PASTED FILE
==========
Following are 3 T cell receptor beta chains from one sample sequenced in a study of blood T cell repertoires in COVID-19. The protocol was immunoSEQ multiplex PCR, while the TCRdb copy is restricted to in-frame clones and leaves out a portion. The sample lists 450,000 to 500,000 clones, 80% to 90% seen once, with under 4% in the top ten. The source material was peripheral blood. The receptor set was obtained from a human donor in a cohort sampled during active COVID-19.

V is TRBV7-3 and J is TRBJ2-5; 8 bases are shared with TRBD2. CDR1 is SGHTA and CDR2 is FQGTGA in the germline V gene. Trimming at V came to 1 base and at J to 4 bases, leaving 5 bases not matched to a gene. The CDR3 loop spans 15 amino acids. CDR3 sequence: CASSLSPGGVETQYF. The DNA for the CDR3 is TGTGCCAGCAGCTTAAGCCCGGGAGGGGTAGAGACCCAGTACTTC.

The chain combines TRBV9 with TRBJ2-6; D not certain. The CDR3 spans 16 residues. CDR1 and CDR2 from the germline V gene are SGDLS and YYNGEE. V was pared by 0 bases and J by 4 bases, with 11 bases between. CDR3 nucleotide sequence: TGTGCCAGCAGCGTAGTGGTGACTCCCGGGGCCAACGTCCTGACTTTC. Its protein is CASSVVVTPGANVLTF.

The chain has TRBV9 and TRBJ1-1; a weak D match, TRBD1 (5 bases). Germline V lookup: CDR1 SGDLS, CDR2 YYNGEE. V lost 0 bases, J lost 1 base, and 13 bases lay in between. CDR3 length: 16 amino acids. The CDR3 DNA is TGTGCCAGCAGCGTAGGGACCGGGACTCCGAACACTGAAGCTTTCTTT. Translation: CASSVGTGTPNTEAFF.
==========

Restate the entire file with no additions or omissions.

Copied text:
Following are 3 T cell receptor beta chains from one sample sequenced in a study of blood T cell repertoires in COVID-19. The protocol was immunoSEQ multiplex PCR, while the TCRdb copy is restricted to in-frame clones and leaves out a portion. The sample lists 450,000 to 500,000 clones, 80% to 90% seen once, with under 4% in the top ten. The source material was peripheral blood. The receptor set was obtained from a human donor in a cohort sampled during active COVID-19.

V is TRBV7-3 and J is TRBJ2-5; 8 bases are shared with TRBD2. CDR1 is SGHTA and CDR2 is FQGTGA in the germline V gene. Trimming at V came to 1 base and at J to 4 bases, leaving 5 bases not matched to a gene. The CDR3 loop spans 15 amino acids. CDR3 sequence: CASSLSPGGVETQYF. The DNA for the CDR3 is TGTGCCAGCAGCTTAAGCCCGGGAGGGGTAGAGACCCAGTACTTC.

The chain combines TRBV9 with TRBJ2-6; D not certain. The CDR3 spans 16 residues. CDR1 and CDR2 from the germline V gene are SGDLS and YYNGEE. V was pared by 0 bases and J by 4 bases, with 11 bases between. CDR3 nucleotide sequence: TGTGCCAGCAGCGTAGTGGTGACTCCCGGGGCCAACGTCCTGACTTTC. Its protein is CASSVVVTPGANVLTF.

The chain has TRBV9 and TRBJ1-1; a weak D match, TRBD1 (5 bases). Germline V lookup: CDR1 SGDLS, CDR2 YYNGEE. V lost 0 bases, J lost 1 base, and 13 bases lay in between. CDR3 length: 16 amino acids. The CDR3 DNA is TGTGCCAGCAGCGTAGGGACCGGGACTCCGAACACTGAAGCTTTCTTT. Translation: CASSVGTGTPNTEAFF.